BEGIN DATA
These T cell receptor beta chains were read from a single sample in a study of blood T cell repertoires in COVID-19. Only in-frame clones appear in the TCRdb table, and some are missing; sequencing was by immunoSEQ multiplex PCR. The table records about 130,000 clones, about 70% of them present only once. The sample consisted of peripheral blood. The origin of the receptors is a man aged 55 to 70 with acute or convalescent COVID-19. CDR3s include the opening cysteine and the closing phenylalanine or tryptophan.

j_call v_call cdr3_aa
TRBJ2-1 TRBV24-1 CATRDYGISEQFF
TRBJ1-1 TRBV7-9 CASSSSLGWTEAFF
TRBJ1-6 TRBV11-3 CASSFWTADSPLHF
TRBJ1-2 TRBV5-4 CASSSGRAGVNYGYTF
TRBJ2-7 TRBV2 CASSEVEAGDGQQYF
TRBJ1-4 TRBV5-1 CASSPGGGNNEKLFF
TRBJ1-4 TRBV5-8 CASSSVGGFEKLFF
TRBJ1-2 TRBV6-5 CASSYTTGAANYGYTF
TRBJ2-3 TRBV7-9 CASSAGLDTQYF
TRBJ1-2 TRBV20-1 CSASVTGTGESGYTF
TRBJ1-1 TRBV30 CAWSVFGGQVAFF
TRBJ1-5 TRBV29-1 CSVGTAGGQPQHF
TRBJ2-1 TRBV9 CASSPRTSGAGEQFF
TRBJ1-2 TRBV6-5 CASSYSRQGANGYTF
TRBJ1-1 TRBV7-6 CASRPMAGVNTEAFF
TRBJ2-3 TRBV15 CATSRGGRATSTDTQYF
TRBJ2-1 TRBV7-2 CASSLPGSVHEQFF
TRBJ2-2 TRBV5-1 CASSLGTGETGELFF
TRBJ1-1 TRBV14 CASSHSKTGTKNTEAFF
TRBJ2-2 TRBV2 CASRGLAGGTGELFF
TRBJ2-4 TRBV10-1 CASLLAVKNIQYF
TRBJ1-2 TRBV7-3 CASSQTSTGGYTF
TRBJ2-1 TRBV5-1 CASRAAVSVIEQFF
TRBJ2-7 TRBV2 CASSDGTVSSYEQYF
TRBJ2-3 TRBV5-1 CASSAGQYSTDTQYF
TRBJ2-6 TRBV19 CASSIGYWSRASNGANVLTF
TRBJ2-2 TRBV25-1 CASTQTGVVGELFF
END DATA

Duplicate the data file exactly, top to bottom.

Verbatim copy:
These T cell receptor beta chains were read from a single sample in a study of blood T cell repertoires in COVID-19. Only in-frame clones appear in the TCRdb table, and some are missing; sequencing was by immunoSEQ multiplex PCR. The table records about 130,000 clones, about 70% of them present only once. The sample consisted of peripheral blood. The origin of the receptors is a man aged 55 to 70 with acute or convalescent COVID-19. CDR3s include the opening cysteine and the closing phenylalanine or tryptophan.

j_call v_call cdr3_aa
TRBJ2-1 TRBV24-1 CATRDYGISEQFF
TRBJ1-1 TRBV7-9 CASSSSLGWTEAFF
TRBJ1-6 TRBV11-3 CASSFWTADSPLHF
TRBJ1-2 TRBV5-4 CASSSGRAGVNYGYTF
TRBJ2-7 TRBV2 CASSEVEAGDGQQYF
TRBJ1-4 TRBV5-1 CASSPGGGNNEKLFF
TRBJ1-4 TRBV5-8 CASSSVGGFEKLFF
TRBJ1-2 TRBV6-5 CASSYTTGAANYGYTF
TRBJ2-3 TRBV7-9 CASSAGLDTQYF
TRBJ1-2 TRBV20-1 CSASVTGTGESGYTF
TRBJ1-1 TRBV30 CAWSVFGGQVAFF
TRBJ1-5 TRBV29-1 CSVGTAGGQPQHF
TRBJ2-1 TRBV9 CASSPRTSGAGEQFF
TRBJ1-2 TRBV6-5 CASSYSRQGANGYTF
TRBJ1-1 TRBV7-6 CASRPMAGVNTEAFF
TRBJ2-3 TRBV15 CATSRGGRATSTDTQYF
TRBJ2-1 TRBV7-2 CASSLPGSVHEQFF
TRBJ2-2 TRBV5-1 CASSLGTGETGELFF
TRBJ1-1 TRBV14 CASSHSKTGTKNTEAFF
TRBJ2-2 TRBV2 CASRGLAGGTGELFF
TRBJ2-4 TRBV10-1 CASLLAVKNIQYF
TRBJ1-2 TRBV7-3 CASSQTSTGGYTF
TRBJ2-1 TRBV5-1 CASRAAVSVIEQFF
TRBJ2-7 TRBV2 CASSDGTVSSYEQYF
TRBJ2-3 TRBV5-1 CASSAGQYSTDTQYF
TRBJ2-6 TRBV19 CASSIGYWSRASNGANVLTF
TRBJ2-2 TRBV25-1 CASTQTGVVGELFF